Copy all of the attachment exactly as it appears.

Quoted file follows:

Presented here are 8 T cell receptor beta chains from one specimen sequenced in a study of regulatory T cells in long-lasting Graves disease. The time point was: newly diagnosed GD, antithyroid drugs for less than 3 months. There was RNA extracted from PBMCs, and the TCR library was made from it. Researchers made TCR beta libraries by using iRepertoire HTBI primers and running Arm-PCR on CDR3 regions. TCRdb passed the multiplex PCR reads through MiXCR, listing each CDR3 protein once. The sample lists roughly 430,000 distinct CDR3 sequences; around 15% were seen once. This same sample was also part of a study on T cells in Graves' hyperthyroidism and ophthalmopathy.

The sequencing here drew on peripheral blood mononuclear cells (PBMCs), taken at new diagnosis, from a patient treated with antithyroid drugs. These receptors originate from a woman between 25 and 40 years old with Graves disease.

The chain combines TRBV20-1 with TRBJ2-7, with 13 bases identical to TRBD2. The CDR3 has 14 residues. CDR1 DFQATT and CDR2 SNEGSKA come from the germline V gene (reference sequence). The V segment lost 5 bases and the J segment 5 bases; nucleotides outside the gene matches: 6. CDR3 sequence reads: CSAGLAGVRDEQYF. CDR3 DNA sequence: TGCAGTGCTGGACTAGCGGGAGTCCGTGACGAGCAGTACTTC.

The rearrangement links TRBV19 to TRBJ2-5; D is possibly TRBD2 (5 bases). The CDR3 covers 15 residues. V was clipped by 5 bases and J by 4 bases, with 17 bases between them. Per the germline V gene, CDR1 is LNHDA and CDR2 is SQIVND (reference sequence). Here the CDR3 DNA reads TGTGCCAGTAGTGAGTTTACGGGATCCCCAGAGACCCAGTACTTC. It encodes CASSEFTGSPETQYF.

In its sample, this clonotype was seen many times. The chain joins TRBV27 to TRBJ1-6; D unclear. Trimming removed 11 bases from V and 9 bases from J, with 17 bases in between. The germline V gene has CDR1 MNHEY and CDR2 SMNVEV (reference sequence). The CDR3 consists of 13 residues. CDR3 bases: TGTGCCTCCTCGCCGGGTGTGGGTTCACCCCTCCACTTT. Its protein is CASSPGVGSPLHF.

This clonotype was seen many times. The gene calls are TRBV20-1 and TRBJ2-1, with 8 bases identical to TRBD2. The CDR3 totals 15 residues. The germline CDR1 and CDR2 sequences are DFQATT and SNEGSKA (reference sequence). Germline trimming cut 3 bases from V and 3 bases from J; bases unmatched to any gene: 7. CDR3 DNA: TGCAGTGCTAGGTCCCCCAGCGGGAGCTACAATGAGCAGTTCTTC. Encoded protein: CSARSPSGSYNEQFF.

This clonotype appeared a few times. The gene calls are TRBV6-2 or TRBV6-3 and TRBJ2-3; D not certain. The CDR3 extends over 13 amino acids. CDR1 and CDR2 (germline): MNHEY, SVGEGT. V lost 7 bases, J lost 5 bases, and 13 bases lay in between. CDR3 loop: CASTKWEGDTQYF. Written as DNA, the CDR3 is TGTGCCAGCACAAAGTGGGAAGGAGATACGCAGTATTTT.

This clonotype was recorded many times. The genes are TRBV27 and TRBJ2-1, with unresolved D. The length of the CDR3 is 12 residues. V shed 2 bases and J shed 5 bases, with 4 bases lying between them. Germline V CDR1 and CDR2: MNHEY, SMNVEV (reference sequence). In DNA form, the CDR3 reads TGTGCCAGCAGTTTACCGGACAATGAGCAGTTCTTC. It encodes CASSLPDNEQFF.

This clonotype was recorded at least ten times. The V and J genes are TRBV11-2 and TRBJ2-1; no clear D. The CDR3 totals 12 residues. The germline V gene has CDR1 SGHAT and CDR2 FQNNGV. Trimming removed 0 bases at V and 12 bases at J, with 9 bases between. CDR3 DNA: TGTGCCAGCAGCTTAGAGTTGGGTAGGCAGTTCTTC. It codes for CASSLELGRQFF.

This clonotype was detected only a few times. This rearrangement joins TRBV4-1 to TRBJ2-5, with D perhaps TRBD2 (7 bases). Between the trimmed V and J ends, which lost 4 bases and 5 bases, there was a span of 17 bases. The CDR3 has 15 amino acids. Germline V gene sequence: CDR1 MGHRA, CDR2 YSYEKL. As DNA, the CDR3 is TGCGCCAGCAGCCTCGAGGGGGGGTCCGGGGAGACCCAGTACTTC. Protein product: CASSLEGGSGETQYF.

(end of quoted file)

Presented here are 8 T cell receptor beta chains from one specimen sequenced in a study of regulatory T cells in long-lasting Graves disease. The time point was: newly diagnosed GD, antithyroid drugs for less than 3 months. There was RNA extracted from PBMCs, and the TCR library was made from it. Researchers made TCR beta libraries by using iRepertoire HTBI primers and running Arm-PCR on CDR3 regions. TCRdb passed the multiplex PCR reads through MiXCR, listing each CDR3 protein once. The sample lists roughly 430,000 distinct CDR3 sequences; around 15% were seen once. This same sample was also part of a study on T cells in Graves' hyperthyroidism and ophthalmopathy.

The sequencing here drew on peripheral blood mononuclear cells (PBMCs), taken at new diagnosis, from a patient treated with antithyroid drugs. These receptors originate from a woman between 25 and 40 years old with Graves disease.

The chain combines TRBV20-1 with TRBJ2-7, with 13 bases identical to TRBD2. The CDR3 has 14 residues. CDR1 DFQATT and CDR2 SNEGSKA come from the germline V gene (reference sequence). The V segment lost 5 bases and the J segment 5 bases; nucleotides outside the gene matches: 6. CDR3 sequence reads: CSAGLAGVRDEQYF. CDR3 DNA sequence: TGCAGTGCTGGACTAGCGGGAGTCCGTGACGAGCAGTACTTC.

The rearrangement links TRBV19 to TRBJ2-5; D is possibly TRBD2 (5 bases). The CDR3 covers 15 residues. V was clipped by 5 bases and J by 4 bases, with 17 bases between them. Per the germline V gene, CDR1 is LNHDA and CDR2 is SQIVND (reference sequence). Here the CDR3 DNA reads TGTGCCAGTAGTGAGTTTACGGGATCCCCAGAGACCCAGTACTTC. It encodes CASSEFTGSPETQYF.

In its sample, this clonotype was seen many times. The chain joins TRBV27 to TRBJ1-6; D unclear. Trimming removed 11 bases from V and 9 bases from J, with 17 bases in between. The germline V gene has CDR1 MNHEY and CDR2 SMNVEV (reference sequence). The CDR3 consists of 13 residues. CDR3 bases: TGTGCCTCCTCGCCGGGTGTGGGTTCACCCCTCCACTTT. Its protein is CASSPGVGSPLHF.

This clonotype was seen many times. The gene calls are TRBV20-1 and TRBJ2-1, with 8 bases identical to TRBD2. The CDR3 totals 15 residues. The germline CDR1 and CDR2 sequences are DFQATT and SNEGSKA (reference sequence). Germline trimming cut 3 bases from V and 3 bases from J; bases unmatched to any gene: 7. CDR3 DNA: TGCAGTGCTAGGTCCCCCAGCGGGAGCTACAATGAGCAGTTCTTC. Encoded protein: CSARSPSGSYNEQFF.

This clonotype appeared a few times. The gene calls are TRBV6-2 or TRBV6-3 and TRBJ2-3; D not certain. The CDR3 extends over 13 amino acids. CDR1 and CDR2 (germline): MNHEY, SVGEGT. V lost 7 bases, J lost 5 bases, and 13 bases lay in between. CDR3 loop: CASTKWEGDTQYF. Written as DNA, the CDR3 is TGTGCCAGCACAAAGTGGGAAGGAGATACGCAGTATTTT.

This clonotype was recorded many times. The genes are TRBV27 and TRBJ2-1, with unresolved D. The length of the CDR3 is 12 residues. V shed 2 bases and J shed 5 bases, with 4 bases lying between them. Germline V CDR1 and CDR2: MNHEY, SMNVEV (reference sequence). In DNA form, the CDR3 reads TGTGCCAGCAGTTTACCGGACAATGAGCAGTTCTTC. It encodes CASSLPDNEQFF.

This clonotype was recorded at least ten times. The V and J genes are TRBV11-2 and TRBJ2-1; no clear D. The CDR3 totals 12 residues. The germline V gene has CDR1 SGHAT and CDR2 FQNNGV. Trimming removed 0 bases at V and 12 bases at J, with 9 bases between. CDR3 DNA: TGTGCCAGCAGCTTAGAGTTGGGTAGGCAGTTCTTC. It codes for CASSLELGRQFF.

This clonotype was detected only a few times. This rearrangement joins TRBV4-1 to TRBJ2-5, with D perhaps TRBD2 (7 bases). Between the trimmed V and J ends, which lost 4 bases and 5 bases, there was a span of 17 bases. The CDR3 has 15 amino acids. Germline V gene sequence: CDR1 MGHRA, CDR2 YSYEKL. As DNA, the CDR3 is TGCGCCAGCAGCCTCGAGGGGGGGTCCGGGGAGACCCAGTACTTC. Protein product: CASSLEGGSGETQYF.